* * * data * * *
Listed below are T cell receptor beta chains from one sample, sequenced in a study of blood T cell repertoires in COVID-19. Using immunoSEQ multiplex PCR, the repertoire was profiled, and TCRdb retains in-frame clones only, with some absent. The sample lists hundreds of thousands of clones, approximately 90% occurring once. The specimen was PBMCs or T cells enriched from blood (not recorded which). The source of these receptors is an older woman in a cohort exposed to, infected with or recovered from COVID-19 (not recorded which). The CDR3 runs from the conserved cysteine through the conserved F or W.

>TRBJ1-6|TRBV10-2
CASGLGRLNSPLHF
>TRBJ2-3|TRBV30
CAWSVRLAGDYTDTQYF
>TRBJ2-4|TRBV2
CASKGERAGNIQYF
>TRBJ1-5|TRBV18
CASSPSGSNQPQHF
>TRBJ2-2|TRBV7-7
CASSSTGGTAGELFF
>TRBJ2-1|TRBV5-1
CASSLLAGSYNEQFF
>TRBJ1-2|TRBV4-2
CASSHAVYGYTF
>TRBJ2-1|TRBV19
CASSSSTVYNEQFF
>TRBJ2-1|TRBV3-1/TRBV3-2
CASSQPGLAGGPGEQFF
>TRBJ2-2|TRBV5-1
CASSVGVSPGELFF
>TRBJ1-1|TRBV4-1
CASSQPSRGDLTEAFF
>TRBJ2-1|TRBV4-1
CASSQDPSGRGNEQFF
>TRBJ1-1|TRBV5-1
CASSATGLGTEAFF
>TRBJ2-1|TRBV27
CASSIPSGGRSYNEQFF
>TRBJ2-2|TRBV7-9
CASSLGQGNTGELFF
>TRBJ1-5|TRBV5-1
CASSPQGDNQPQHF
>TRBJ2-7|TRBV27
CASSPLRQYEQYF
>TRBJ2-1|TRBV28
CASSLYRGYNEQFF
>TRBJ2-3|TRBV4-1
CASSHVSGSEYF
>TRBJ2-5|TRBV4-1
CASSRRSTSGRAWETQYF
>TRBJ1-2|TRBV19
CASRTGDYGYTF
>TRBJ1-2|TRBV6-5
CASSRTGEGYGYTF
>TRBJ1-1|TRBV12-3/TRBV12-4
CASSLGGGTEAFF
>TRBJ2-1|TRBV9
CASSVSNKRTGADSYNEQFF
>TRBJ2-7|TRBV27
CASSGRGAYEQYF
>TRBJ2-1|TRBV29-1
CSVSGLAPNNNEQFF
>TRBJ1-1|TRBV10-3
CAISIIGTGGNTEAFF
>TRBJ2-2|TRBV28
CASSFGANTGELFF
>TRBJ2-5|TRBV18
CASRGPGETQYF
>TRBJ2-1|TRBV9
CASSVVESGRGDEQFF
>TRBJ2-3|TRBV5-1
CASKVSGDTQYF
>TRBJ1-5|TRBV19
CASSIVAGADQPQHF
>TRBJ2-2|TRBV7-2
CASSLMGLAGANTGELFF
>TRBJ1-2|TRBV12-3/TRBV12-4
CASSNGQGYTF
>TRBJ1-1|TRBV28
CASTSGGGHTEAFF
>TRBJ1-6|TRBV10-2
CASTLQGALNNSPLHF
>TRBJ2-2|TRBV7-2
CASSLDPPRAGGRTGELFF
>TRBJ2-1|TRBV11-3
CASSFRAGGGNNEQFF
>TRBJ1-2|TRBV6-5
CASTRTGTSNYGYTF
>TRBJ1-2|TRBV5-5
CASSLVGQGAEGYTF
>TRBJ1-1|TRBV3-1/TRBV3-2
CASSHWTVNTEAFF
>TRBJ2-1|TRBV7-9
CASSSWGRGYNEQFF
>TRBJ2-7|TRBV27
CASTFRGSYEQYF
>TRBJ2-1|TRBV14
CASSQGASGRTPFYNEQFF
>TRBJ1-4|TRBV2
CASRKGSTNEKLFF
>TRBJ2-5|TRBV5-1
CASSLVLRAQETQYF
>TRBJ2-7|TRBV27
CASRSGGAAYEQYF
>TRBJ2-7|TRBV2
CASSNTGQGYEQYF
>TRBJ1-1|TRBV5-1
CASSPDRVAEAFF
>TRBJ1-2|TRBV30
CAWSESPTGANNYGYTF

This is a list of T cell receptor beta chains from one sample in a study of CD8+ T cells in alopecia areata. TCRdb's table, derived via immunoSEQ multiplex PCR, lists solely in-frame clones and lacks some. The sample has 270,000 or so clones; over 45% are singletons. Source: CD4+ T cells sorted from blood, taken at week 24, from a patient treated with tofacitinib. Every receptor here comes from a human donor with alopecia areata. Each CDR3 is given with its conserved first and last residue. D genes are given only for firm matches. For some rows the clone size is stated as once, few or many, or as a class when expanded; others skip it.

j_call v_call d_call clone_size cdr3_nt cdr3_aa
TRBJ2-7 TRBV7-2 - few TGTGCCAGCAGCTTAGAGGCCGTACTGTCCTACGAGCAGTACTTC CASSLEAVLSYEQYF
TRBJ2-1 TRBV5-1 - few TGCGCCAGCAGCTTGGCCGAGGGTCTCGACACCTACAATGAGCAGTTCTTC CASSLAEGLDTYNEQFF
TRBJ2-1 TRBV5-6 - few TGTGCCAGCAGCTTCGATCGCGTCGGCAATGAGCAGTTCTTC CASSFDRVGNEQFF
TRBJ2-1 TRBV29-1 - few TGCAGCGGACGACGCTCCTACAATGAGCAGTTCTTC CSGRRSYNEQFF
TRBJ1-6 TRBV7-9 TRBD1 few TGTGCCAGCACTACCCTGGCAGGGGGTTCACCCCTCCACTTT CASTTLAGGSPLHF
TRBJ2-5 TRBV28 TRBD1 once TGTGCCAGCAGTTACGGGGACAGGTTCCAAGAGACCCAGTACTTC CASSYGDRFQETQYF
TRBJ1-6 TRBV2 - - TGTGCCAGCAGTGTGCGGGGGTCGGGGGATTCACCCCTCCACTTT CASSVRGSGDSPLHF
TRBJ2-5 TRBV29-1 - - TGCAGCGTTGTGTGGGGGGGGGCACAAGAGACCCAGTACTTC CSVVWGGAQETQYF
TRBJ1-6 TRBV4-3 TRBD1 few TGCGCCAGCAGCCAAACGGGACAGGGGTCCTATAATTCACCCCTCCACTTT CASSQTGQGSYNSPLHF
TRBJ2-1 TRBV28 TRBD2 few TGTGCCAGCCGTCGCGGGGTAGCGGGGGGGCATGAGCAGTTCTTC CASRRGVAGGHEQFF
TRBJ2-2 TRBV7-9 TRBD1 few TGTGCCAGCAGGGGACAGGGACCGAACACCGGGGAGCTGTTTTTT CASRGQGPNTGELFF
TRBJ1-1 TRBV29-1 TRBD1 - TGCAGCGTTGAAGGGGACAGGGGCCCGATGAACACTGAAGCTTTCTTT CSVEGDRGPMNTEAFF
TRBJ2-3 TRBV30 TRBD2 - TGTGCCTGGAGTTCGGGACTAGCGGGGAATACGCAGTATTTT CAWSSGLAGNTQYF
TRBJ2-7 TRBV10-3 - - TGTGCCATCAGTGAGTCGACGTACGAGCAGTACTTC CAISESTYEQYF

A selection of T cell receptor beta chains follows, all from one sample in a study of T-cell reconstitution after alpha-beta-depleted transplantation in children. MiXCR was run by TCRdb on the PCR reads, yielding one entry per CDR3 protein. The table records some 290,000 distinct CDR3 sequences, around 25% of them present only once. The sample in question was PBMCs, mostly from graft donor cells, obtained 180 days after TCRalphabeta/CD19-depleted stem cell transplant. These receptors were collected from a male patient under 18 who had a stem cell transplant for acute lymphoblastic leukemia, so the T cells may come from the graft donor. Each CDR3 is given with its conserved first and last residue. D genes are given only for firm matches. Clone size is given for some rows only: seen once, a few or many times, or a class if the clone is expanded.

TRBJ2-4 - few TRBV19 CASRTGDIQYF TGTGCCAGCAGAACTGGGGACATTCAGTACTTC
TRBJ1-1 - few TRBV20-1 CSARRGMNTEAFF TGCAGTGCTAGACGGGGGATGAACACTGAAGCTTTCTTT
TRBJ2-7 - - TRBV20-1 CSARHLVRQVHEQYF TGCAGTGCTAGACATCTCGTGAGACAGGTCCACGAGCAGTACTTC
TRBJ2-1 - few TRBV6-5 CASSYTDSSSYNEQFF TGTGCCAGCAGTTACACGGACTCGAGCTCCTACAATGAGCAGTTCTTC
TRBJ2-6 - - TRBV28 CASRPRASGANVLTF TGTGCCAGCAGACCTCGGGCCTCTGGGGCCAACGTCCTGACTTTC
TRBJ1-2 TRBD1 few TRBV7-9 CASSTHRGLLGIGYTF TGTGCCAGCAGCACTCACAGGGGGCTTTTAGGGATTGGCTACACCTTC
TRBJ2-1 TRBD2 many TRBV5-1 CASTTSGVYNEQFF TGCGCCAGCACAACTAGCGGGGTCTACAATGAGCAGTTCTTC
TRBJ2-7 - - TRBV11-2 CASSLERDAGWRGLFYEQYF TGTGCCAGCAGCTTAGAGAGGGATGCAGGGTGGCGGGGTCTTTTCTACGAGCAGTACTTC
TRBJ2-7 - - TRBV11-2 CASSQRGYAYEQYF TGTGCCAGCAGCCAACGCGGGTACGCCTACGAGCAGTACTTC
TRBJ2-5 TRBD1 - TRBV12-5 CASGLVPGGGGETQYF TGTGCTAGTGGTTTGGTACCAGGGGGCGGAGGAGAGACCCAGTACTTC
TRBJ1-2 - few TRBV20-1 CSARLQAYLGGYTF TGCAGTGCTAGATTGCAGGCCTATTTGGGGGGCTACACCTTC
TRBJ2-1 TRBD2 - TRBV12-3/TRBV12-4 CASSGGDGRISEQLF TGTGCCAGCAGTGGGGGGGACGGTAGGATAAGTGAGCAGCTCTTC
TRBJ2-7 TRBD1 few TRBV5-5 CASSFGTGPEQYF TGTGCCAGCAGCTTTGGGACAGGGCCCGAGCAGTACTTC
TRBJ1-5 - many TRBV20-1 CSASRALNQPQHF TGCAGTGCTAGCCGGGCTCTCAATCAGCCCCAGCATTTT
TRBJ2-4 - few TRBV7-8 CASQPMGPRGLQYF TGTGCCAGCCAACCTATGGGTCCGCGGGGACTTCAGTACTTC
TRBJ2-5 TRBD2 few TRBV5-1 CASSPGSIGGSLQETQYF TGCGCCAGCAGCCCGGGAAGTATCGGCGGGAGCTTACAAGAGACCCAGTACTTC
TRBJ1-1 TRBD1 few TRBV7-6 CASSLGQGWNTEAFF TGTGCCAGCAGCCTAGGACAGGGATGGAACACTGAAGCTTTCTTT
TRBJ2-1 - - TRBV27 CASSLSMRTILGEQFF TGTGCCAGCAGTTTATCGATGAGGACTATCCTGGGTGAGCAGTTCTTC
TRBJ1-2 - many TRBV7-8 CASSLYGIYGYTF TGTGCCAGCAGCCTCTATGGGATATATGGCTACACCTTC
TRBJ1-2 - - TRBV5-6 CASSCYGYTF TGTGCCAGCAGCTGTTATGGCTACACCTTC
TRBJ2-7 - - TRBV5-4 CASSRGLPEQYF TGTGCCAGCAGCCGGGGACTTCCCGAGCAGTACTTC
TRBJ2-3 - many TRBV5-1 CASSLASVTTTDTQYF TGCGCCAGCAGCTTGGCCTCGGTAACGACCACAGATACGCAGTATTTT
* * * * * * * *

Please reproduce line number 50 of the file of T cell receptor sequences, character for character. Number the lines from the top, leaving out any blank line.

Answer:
>TRBJ2-7|TRBV27